Each legislative session, we provide Shawnee Mission area legislators the opportunity to share their thoughts about what’s happening in the state capitol. Rep. Jerry Stogsdill, Rep. Susan Ruiz and Sen. Dinah Sykes are scheduled to send updates this week. Rep. Ruiz’s column is below.
We all want to go back to the life we were leading prior to this pandemic. Our newsfeeds are full of daily COVID-19 updates. State representatives receive multiple emails on a daily basis giving us the count of positive cases; negative cases and deaths. We have all been trying to help our respective constituents’ access resources, especially unemployment benefits. Listening to local and national news can be overwhelming. There are so many contradictory messages coming out of the White House from the President. Dr. Fauci, the immunologist who is leading the efforts to combat the virus is credible.
In Kansas, Governor Kelly gives daily updates and Dr. Lee Norman also gives updates and medical explanations. Governor Kelly does not contradict Dr. Norman, and in fact is grateful for his leadership and knowledge regarding pandemics. I say all this because, it is imperative that the Governor and the State Legislature listen to the scientists and top medical professionals before making a determination of when to open up the state. The health and safety of the citizens of Kansas were the number one reasons for declaring the state of emergency. We should not open up the state because there are rallies at the Capitol or because state and senate leadership have an eye on the fall election. Now more than ever, the Governor, Senate and House members need to come together to gradually re-opening the state.
The World Health Organization (WHO) came up with six criteria before “relaxing mitigation measures”. They urge us to “re-open gradually and strike a balance between keeping people healthy and allowing the economies to function.”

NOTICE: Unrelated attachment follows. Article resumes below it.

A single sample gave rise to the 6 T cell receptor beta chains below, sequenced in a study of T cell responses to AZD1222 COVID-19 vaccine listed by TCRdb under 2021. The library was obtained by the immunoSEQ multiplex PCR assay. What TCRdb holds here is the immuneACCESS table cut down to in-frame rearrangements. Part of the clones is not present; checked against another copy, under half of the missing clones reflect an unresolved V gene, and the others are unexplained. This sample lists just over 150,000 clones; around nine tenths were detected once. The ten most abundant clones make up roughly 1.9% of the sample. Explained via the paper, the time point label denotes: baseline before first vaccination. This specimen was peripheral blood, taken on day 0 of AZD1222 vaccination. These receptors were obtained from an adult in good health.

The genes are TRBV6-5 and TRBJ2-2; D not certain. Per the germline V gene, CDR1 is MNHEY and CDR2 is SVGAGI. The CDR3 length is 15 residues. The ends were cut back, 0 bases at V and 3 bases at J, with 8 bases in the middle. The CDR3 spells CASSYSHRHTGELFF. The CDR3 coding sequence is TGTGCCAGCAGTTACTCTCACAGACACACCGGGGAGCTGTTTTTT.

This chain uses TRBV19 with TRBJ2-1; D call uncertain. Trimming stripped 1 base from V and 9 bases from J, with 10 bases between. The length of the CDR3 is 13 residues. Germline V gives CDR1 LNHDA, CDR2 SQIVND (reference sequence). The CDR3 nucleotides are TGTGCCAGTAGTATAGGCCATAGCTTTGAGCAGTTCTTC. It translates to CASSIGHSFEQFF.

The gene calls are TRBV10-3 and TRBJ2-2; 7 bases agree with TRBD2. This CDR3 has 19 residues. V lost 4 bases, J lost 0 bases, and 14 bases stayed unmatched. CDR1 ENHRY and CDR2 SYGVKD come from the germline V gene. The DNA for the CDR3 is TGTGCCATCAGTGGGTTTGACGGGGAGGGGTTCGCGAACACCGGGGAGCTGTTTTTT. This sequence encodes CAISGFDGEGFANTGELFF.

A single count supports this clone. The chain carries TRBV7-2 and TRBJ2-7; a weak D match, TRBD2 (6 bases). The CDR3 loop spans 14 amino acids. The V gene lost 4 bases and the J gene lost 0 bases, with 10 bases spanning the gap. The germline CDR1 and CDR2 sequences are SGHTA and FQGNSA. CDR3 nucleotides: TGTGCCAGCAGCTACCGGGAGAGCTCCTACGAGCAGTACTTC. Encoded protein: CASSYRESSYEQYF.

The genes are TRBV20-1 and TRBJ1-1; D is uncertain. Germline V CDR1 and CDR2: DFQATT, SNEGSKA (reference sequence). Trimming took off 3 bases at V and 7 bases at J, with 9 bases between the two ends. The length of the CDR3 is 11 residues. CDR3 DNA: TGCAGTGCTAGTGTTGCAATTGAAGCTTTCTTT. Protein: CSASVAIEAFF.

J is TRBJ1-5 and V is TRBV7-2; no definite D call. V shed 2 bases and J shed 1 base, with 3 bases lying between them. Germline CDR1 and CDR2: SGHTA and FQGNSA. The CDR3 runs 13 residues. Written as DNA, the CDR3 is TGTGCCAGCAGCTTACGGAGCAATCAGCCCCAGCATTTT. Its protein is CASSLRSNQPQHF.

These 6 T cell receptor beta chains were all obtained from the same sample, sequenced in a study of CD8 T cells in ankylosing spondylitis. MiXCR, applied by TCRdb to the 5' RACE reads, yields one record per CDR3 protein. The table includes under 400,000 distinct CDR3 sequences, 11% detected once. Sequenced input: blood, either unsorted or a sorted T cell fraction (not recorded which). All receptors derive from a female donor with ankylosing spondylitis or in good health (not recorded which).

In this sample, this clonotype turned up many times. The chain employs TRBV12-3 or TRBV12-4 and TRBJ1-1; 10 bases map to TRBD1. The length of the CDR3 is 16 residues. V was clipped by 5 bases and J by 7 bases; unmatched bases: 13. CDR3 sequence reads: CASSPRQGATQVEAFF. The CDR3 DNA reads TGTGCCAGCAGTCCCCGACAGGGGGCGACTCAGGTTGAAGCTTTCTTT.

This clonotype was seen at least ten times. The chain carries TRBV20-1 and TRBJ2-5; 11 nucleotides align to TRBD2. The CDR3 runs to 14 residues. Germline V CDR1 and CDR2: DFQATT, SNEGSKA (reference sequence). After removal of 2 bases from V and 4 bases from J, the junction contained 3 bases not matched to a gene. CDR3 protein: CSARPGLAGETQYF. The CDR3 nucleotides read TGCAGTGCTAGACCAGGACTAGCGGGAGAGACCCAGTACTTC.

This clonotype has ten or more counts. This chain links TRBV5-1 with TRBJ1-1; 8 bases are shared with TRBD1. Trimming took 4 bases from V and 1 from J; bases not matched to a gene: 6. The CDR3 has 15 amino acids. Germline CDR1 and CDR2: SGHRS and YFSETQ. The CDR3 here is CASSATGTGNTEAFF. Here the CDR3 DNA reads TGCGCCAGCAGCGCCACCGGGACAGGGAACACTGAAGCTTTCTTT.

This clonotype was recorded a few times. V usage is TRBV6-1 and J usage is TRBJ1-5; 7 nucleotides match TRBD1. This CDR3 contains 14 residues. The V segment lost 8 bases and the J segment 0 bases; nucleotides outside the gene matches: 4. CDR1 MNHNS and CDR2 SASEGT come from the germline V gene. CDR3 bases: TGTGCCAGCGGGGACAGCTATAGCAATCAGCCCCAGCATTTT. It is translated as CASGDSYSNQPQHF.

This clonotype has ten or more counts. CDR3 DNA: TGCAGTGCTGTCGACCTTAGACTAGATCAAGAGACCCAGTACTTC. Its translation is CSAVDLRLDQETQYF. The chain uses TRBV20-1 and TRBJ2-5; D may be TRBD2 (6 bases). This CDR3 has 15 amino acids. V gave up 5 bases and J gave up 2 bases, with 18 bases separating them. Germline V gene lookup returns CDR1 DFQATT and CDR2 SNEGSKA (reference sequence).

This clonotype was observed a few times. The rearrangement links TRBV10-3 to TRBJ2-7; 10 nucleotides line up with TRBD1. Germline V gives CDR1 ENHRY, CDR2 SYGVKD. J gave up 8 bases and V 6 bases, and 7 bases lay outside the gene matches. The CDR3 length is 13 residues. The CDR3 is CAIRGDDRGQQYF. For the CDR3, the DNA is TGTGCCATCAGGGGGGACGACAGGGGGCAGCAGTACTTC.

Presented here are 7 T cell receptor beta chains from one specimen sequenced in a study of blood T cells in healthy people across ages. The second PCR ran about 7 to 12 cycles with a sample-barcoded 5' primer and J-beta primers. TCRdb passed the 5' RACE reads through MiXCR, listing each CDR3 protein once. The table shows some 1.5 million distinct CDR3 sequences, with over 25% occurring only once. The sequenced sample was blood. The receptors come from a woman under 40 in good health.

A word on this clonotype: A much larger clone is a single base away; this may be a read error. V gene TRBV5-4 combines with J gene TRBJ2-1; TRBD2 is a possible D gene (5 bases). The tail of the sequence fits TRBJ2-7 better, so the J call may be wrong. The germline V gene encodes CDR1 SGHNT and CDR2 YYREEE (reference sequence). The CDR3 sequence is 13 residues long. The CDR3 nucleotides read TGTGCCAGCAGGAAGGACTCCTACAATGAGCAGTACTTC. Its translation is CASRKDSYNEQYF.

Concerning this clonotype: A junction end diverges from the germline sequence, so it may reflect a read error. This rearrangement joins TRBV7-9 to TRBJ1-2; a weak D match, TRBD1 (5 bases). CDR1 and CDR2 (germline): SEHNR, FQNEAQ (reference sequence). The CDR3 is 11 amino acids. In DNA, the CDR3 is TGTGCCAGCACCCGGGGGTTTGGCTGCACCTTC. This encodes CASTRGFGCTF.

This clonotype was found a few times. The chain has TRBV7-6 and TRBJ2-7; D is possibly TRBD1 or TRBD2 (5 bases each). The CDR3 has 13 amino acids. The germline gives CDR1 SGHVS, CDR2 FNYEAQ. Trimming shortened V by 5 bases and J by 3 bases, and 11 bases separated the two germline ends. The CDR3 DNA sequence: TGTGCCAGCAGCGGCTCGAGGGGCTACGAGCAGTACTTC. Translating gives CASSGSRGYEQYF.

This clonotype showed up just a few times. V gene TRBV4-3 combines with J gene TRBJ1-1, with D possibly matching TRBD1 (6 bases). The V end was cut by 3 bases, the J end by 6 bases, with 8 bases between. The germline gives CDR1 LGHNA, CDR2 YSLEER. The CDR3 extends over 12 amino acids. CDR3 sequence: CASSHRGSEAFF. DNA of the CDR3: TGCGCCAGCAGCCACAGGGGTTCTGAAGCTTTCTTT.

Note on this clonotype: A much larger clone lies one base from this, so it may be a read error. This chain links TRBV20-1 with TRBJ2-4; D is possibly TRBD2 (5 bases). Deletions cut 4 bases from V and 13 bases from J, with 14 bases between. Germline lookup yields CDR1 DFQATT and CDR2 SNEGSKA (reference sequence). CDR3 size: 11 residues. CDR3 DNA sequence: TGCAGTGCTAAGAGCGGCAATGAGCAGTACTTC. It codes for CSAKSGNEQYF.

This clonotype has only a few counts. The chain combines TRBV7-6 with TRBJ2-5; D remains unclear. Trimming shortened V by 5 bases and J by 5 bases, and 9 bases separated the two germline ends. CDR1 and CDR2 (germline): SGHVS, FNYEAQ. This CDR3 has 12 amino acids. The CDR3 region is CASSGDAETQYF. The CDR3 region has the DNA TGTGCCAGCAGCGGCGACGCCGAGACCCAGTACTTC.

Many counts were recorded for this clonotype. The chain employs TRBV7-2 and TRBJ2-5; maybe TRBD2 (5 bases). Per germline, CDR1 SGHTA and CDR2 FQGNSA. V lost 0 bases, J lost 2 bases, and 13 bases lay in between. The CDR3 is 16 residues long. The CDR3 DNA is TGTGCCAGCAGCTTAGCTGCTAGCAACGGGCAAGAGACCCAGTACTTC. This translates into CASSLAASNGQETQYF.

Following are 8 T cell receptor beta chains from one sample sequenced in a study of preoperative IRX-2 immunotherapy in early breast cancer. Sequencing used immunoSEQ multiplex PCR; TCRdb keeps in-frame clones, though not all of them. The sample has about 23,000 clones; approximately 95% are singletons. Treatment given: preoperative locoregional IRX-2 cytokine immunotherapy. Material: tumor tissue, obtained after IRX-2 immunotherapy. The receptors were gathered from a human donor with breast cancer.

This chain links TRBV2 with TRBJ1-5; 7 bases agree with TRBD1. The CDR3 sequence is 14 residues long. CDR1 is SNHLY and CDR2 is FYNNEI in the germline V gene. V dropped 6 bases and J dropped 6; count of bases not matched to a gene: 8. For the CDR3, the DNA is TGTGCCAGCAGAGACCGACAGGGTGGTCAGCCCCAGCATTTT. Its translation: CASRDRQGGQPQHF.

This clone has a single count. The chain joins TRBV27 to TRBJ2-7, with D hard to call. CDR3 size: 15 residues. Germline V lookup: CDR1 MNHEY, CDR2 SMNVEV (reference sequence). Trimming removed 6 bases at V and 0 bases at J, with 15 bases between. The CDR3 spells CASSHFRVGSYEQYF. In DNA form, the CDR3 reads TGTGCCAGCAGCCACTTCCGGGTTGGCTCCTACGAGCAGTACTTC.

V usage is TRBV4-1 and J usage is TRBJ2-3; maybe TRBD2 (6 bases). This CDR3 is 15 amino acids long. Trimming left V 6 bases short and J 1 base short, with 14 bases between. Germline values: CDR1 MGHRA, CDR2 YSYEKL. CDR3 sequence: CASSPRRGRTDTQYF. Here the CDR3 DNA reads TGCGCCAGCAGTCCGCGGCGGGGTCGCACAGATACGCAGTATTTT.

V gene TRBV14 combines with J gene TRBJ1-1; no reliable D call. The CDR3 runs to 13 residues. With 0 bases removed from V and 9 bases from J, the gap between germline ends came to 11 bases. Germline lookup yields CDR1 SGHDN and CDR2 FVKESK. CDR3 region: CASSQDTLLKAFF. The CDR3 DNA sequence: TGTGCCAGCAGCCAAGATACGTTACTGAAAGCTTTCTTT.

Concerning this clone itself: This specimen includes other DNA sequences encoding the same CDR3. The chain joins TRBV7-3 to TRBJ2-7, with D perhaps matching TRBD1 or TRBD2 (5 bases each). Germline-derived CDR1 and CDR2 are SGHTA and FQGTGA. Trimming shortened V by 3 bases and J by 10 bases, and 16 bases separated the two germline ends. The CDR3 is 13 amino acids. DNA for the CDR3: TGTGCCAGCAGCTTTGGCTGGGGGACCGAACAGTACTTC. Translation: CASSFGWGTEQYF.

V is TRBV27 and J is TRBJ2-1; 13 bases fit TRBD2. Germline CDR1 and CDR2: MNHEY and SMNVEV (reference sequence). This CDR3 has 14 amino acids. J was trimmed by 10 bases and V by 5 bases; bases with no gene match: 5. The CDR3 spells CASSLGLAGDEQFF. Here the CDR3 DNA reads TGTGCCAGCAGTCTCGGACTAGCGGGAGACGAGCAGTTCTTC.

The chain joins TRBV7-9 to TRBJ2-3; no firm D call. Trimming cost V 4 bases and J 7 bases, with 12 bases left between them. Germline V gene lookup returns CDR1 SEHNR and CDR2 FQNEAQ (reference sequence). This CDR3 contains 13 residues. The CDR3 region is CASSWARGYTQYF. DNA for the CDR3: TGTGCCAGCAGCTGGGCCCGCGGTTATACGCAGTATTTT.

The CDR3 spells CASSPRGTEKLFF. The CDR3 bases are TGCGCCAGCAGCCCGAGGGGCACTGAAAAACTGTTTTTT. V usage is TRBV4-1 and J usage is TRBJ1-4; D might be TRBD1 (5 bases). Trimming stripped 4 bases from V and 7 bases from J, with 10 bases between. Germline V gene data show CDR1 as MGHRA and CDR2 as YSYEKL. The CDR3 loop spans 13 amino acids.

Six criteria are:
- Transmission is controlled.
- Health system capacities are in place to detect, test, isolate and treat every case and trace every contact.
- Outbreak risks are minimized in special settings like health facilities and nursing homes.
- Preventative measures are in place in workplaces, schools and other places where it’s essential for people to go.
- Importation risks can be managed.
- Communities are fully educated, engaged and empowered to adjust to the normal.
As you can see, we have some work to do to meet the six criteria. Years of cuts in funding to fight pandemics in the state and nation led to the spread of the virus. The supplies of personal protective equipment and medical instruments were depleted in the first few weeks of the national stay at home orders. People of color in particular have been victims of the virus. The number of positive cases are high among African-American and Latino populations. The lack of access to medical services is partly due to the lack of health insurance and the state legislature’s inability to pass Medicaid expansion. We must make an effort to address these issues.
I will always welcome your thoughts and ideas and ways I can represent you in Topeka. I invite you to reach out to me via Facebook, Twitter, or via my website.